Getting there: The easiest way to see Pieskowa Skała Castle together with the highlights of Ojców National Park is to go on a guided tour. To reach the park on your own, take the hourly 210 bus to the village of Czajowice a short walk from the park entrance.
Alongside Krakow, the capital city of Warsaw is one of Poland’s other great destinations. You could easily spend several days in Warsaw but if you’re short on time, a day trip will do. Start by stepping into Castle Square below the Sigismund’s Column before wandering into the city’s Old Town. As you explore, make sure to see the Old Town Market Place as well as the Barbican and city walls. There are two great viewpoints to choose from in Warsaw, the Taras Widokowy Tower, and the immense Palace of Culture and Science. Next, learn about the city’s Jewish history and the tragedy of the Holocaust in the modern POLIN Museum. Finally, be dazzled by the beauty of Łazienki Palace within one of Warsaw’s nicest parks.
Getting there: The best way to reach Warsaw on a day trip is by taking an intercity train from Krakow. There are hourly connections and the journey lasts a little under 2 ½ hours.
Poland is a deeply Catholic country and one of the country’s most cherished religious sites lies in the city of Częstochowa. An easy train trip from Krakow, Częstochowa is one of Poland’s main pilgrimage destinations thanks to the Jasna Gora Monastery. This monastery, which dates from the 14th century, is the focus of most visits to the city. For pilgrims and general visitors, the main attraction is the painting of the Black Madonna, a revered icon of the Virgin Mary. Other sights to see in Częstochowa include the long Aleje promenade which leads to the monastery as well as the city’s rather unique Museum of the Production of Matches. While coming back from Częstochowa, stop in at the ruins of Olsztyn Castle on the Trail of the Eagles’ Nest.
Getting there: Getting to Częstochowa from Krakow takes around 1 hour and 40 minutes by train with regular connections running between the cities. To see the sights of Częstochowa as well as the hometown of Pope John Paul II get around with a guided tour.
Making a trip over to Katowice, the nearest big city to Krakow, will show you just how diverse Poland can be. Start with a stroll along 3 Maja Street down to Rynek Square, to see an interesting mix of brand new buildings among older grand ones. From there, head over to the large and hauntingly beautiful Silesian Uprisings Memorial which honors those who fought in the 1920’s to have this region be a part of Poland. A short walk away is the Silesian Museum, which occupies the site of one of the city’s old coal mines. The museum touches on all sorts of things from the region, including mining, history and culture. It also has a great view from the top of the mine shaft.
Getting there: The best way to get from Krakow to Katowice is by bus, with departures almost every hour. The trip takes between an hour and 1 ½ hours.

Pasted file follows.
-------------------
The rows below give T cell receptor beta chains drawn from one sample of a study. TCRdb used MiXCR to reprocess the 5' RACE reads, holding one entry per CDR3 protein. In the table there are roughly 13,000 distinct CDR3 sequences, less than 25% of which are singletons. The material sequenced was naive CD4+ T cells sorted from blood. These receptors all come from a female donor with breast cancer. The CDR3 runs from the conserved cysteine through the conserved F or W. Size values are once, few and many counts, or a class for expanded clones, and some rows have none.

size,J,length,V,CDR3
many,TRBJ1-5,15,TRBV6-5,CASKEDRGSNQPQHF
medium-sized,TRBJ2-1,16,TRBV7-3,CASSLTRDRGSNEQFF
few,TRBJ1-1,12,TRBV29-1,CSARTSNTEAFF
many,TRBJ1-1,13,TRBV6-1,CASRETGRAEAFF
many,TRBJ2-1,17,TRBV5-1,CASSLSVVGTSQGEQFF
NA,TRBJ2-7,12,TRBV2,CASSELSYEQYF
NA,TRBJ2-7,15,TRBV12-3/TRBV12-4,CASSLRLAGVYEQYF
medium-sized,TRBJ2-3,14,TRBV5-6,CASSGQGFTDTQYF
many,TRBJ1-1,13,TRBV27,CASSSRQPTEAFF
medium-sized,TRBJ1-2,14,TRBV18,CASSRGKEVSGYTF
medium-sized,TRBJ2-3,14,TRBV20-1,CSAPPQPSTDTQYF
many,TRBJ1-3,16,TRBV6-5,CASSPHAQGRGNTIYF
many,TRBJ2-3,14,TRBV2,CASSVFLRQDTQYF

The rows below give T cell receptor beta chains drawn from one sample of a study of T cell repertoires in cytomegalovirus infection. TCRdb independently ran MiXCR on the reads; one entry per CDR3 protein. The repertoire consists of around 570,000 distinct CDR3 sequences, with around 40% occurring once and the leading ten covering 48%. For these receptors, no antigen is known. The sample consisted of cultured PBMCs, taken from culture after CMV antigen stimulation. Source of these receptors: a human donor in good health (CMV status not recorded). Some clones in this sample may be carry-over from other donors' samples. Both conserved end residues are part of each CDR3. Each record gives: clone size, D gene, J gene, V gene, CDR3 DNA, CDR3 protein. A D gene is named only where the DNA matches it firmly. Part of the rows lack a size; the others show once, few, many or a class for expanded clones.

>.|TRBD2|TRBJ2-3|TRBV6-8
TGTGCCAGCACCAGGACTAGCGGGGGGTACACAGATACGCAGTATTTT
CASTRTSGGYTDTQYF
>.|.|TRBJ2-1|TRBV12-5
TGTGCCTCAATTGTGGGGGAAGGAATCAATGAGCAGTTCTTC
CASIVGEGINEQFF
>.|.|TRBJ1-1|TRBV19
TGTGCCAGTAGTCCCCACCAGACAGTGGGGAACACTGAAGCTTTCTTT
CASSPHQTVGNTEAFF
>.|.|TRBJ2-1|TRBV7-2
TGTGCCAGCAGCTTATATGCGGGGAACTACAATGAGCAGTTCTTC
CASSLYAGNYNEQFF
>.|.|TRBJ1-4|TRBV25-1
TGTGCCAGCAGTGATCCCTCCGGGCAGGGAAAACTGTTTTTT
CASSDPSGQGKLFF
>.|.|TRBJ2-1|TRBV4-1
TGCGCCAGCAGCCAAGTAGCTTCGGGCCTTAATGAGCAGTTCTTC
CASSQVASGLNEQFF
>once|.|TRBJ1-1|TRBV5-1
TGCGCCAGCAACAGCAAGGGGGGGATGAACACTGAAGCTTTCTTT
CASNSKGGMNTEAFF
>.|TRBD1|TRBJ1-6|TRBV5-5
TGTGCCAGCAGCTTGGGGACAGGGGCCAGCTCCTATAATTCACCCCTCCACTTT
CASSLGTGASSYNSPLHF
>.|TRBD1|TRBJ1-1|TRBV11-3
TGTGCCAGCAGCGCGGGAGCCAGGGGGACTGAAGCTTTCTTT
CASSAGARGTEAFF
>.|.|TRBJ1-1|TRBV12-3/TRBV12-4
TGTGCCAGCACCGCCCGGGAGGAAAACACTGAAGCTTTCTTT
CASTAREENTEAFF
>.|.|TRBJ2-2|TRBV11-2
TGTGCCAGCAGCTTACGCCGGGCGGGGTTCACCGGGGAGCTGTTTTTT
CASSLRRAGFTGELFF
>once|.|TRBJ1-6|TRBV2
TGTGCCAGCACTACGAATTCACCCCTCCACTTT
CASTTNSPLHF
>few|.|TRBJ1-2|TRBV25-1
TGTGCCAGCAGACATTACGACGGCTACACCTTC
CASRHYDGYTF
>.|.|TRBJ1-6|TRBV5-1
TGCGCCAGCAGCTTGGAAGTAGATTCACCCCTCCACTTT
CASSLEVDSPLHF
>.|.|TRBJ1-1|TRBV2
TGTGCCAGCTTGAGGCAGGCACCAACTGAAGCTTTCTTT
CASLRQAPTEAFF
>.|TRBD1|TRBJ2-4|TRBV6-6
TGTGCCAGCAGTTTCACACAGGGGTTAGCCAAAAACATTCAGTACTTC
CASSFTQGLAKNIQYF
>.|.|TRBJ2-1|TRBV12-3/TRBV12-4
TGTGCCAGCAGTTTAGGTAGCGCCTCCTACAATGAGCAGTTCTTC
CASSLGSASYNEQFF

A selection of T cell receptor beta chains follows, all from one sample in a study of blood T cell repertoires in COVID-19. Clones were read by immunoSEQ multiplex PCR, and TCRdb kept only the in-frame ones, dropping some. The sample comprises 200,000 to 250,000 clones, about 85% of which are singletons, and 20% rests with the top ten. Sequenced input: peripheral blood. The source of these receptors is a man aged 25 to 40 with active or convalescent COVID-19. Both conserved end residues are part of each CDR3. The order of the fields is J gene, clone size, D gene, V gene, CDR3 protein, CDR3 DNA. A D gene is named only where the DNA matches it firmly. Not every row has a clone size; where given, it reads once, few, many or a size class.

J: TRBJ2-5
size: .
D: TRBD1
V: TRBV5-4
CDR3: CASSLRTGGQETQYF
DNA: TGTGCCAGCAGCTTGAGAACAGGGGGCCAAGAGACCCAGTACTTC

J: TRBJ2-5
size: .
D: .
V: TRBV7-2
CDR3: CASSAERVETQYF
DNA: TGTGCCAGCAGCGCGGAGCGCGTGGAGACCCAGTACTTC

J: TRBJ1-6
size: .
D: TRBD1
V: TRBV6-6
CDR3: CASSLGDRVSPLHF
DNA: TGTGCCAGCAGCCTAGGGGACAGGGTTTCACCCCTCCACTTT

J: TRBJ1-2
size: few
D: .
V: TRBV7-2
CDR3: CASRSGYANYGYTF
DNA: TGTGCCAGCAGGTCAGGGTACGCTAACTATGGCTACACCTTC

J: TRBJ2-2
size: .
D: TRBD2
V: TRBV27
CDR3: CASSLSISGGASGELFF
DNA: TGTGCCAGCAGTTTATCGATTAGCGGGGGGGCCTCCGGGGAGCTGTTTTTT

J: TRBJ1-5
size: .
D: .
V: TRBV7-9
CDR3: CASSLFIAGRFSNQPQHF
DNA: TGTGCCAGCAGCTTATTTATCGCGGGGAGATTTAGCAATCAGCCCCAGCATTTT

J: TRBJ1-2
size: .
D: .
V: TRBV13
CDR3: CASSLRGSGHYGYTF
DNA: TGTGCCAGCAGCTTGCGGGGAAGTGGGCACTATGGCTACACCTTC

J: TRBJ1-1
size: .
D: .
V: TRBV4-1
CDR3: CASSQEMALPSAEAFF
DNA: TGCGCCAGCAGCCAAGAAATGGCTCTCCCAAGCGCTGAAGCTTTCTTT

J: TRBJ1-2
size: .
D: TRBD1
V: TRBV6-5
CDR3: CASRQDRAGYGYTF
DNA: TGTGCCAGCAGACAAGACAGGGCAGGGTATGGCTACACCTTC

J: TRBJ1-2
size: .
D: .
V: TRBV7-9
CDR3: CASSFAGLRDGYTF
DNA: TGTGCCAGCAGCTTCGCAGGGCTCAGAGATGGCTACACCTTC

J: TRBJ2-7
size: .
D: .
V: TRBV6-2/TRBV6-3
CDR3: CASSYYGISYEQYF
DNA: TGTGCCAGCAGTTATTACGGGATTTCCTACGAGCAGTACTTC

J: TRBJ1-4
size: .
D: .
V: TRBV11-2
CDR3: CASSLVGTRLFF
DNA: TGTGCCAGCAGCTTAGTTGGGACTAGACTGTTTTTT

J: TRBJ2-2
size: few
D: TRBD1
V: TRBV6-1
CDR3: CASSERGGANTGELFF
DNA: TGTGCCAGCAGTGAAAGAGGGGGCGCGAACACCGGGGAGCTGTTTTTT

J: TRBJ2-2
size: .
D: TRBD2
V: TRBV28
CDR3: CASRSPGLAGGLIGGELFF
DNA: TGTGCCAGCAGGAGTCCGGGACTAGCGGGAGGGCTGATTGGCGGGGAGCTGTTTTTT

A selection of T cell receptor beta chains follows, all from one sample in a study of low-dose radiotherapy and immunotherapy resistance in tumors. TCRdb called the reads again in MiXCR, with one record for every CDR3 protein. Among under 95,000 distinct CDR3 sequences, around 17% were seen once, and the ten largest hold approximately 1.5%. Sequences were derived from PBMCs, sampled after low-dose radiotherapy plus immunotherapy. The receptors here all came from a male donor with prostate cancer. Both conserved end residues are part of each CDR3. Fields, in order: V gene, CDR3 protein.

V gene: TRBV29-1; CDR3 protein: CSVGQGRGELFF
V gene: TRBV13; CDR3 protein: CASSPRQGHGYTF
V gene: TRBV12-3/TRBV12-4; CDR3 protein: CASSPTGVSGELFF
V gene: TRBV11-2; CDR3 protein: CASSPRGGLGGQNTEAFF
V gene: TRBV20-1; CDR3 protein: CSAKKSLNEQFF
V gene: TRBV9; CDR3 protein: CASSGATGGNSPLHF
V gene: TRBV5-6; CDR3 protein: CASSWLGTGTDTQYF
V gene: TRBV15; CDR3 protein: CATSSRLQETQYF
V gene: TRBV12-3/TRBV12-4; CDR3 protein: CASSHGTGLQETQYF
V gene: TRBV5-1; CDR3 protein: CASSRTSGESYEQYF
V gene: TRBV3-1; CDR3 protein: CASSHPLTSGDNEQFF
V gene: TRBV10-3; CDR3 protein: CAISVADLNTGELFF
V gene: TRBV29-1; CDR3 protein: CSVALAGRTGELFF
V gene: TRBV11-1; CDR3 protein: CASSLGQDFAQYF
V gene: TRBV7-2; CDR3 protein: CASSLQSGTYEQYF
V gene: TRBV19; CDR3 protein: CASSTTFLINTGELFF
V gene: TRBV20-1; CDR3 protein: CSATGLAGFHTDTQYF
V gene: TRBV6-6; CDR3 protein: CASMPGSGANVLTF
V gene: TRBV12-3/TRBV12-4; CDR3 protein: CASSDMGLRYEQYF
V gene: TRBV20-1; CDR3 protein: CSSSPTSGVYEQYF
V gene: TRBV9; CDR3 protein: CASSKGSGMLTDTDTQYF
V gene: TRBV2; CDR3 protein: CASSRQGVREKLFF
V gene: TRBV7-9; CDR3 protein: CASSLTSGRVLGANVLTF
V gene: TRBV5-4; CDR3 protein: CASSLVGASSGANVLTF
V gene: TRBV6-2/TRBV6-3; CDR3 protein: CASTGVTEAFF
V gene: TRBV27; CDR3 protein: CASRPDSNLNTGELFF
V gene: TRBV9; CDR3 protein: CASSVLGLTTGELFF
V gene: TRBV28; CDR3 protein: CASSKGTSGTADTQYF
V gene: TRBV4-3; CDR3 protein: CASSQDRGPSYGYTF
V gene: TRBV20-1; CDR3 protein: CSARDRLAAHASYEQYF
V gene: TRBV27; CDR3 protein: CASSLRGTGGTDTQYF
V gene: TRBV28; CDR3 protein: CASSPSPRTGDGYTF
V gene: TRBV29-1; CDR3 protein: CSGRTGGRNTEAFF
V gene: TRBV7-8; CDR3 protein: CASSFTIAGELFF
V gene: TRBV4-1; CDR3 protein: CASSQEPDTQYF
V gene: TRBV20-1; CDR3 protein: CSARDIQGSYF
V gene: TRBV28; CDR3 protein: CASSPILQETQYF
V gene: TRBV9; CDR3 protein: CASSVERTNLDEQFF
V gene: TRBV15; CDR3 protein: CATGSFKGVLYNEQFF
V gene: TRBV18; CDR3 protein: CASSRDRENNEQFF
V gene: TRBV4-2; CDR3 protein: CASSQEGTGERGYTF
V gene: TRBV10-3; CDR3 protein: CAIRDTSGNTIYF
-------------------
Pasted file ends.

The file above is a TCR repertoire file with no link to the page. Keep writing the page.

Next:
A short trip from Krakow and technically still within the city limits, is the village of Tyniec. With plenty of history surrounding the village, Tyniec offers travelers a brief break from the city and some interesting sights. The most important attraction in Tyniec is the Benedictine Abbey which sits upon a hill overlooking the Vistula River. Founded by King Casimir the Restorer in 1044, this monastery has weathered invaders repeatedly over the years and still has active monks there today. While the views from the abbey are quite something, the best view of the abbey is found from across the river.
Getting there: Being so close to Krakow, Tyniec is only a 20 minute bus ride from downtown. Alternatively, rent a bike or scooter and get there on two wheels, it’s only a little more than 10km from the city center.
Poland has no shortage of delightful smaller cities and Tarnow is one of the best to visit from Krakow. Much of what interests tourists about Tarnow can be found in the city’s pleasant Old Town. Old Town Square is where the city’s distinctive Town Hall can be found accompanied by some lovely Polish architecture. A short walk down one of the pedestrian side streets brings you to the Tarnow Cathedral, a pleasant red brick church with plenty of history. Tarnow also has some deep Jewish heritage to it, which is best experienced with a visit to the Old Synagogue and a walk through the Jewish Cemetery. For views of Tarnow and a chance to see some castle ruins, hike your way up St. Martin’s Hill on the city’s southside.
Getting there: There are frequent regional and intercity trains connecting Krakow and Tawnow which take between an hour and 1 ½ hours.
These are just some of the best side trips from Krakow, with plenty more to look forward to. As you can see Krakow is a great place to base yourself when exploring Poland!